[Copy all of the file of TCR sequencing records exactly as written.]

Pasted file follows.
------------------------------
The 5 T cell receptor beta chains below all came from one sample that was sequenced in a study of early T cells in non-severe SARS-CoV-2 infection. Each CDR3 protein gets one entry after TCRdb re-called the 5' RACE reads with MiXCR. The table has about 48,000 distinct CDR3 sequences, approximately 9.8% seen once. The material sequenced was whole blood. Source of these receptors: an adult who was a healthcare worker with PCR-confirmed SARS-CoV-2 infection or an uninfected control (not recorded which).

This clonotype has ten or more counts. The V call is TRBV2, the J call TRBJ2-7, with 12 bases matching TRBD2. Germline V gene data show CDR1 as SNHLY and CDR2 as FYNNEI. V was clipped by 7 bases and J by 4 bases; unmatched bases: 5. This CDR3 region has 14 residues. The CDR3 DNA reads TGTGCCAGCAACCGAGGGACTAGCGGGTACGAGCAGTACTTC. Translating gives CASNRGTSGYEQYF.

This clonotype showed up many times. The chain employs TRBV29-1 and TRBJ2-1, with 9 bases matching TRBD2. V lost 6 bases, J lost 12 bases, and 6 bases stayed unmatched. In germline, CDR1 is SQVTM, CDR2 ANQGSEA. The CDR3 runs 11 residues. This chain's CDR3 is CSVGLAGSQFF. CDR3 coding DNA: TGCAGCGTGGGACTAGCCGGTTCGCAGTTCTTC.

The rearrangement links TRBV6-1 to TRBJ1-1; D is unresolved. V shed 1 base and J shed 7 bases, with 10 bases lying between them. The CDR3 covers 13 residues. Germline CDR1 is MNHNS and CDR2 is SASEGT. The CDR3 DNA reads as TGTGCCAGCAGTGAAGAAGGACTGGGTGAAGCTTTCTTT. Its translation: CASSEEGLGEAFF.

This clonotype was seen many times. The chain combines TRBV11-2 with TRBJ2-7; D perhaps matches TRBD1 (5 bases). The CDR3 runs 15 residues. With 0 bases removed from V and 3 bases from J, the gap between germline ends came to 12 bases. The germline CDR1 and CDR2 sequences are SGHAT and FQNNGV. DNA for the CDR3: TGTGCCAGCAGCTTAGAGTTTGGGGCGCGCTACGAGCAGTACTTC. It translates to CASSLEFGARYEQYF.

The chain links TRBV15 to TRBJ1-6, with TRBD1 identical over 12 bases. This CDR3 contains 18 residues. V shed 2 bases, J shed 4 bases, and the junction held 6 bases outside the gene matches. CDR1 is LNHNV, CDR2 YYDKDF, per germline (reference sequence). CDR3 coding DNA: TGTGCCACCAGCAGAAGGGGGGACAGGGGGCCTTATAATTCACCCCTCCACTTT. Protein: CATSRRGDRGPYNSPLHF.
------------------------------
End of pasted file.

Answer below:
The 5 T cell receptor beta chains below all came from one sample that was sequenced in a study of early T cells in non-severe SARS-CoV-2 infection. Each CDR3 protein gets one entry after TCRdb re-called the 5' RACE reads with MiXCR. The table has about 48,000 distinct CDR3 sequences, approximately 9.8% seen once. The material sequenced was whole blood. Source of these receptors: an adult who was a healthcare worker with PCR-confirmed SARS-CoV-2 infection or an uninfected control (not recorded which).

This clonotype has ten or more counts. The V call is TRBV2, the J call TRBJ2-7, with 12 bases matching TRBD2. Germline V gene data show CDR1 as SNHLY and CDR2 as FYNNEI. V was clipped by 7 bases and J by 4 bases; unmatched bases: 5. This CDR3 region has 14 residues. The CDR3 DNA reads TGTGCCAGCAACCGAGGGACTAGCGGGTACGAGCAGTACTTC. Translating gives CASNRGTSGYEQYF.

This clonotype showed up many times. The chain employs TRBV29-1 and TRBJ2-1, with 9 bases matching TRBD2. V lost 6 bases, J lost 12 bases, and 6 bases stayed unmatched. In germline, CDR1 is SQVTM, CDR2 ANQGSEA. The CDR3 runs 11 residues. This chain's CDR3 is CSVGLAGSQFF. CDR3 coding DNA: TGCAGCGTGGGACTAGCCGGTTCGCAGTTCTTC.

The rearrangement links TRBV6-1 to TRBJ1-1; D is unresolved. V shed 1 base and J shed 7 bases, with 10 bases lying between them. The CDR3 covers 13 residues. Germline CDR1 is MNHNS and CDR2 is SASEGT. The CDR3 DNA reads as TGTGCCAGCAGTGAAGAAGGACTGGGTGAAGCTTTCTTT. Its translation: CASSEEGLGEAFF.

This clonotype was seen many times. The chain combines TRBV11-2 with TRBJ2-7; D perhaps matches TRBD1 (5 bases). The CDR3 runs 15 residues. With 0 bases removed from V and 3 bases from J, the gap between germline ends came to 12 bases. The germline CDR1 and CDR2 sequences are SGHAT and FQNNGV. DNA for the CDR3: TGTGCCAGCAGCTTAGAGTTTGGGGCGCGCTACGAGCAGTACTTC. It translates to CASSLEFGARYEQYF.

The chain links TRBV15 to TRBJ1-6, with TRBD1 identical over 12 bases. This CDR3 contains 18 residues. V shed 2 bases, J shed 4 bases, and the junction held 6 bases outside the gene matches. CDR1 is LNHNV, CDR2 YYDKDF, per germline (reference sequence). CDR3 coding DNA: TGTGCCACCAGCAGAAGGGGGGACAGGGGGCCTTATAATTCACCCCTCCACTTT. Protein: CATSRRGDRGPYNSPLHF.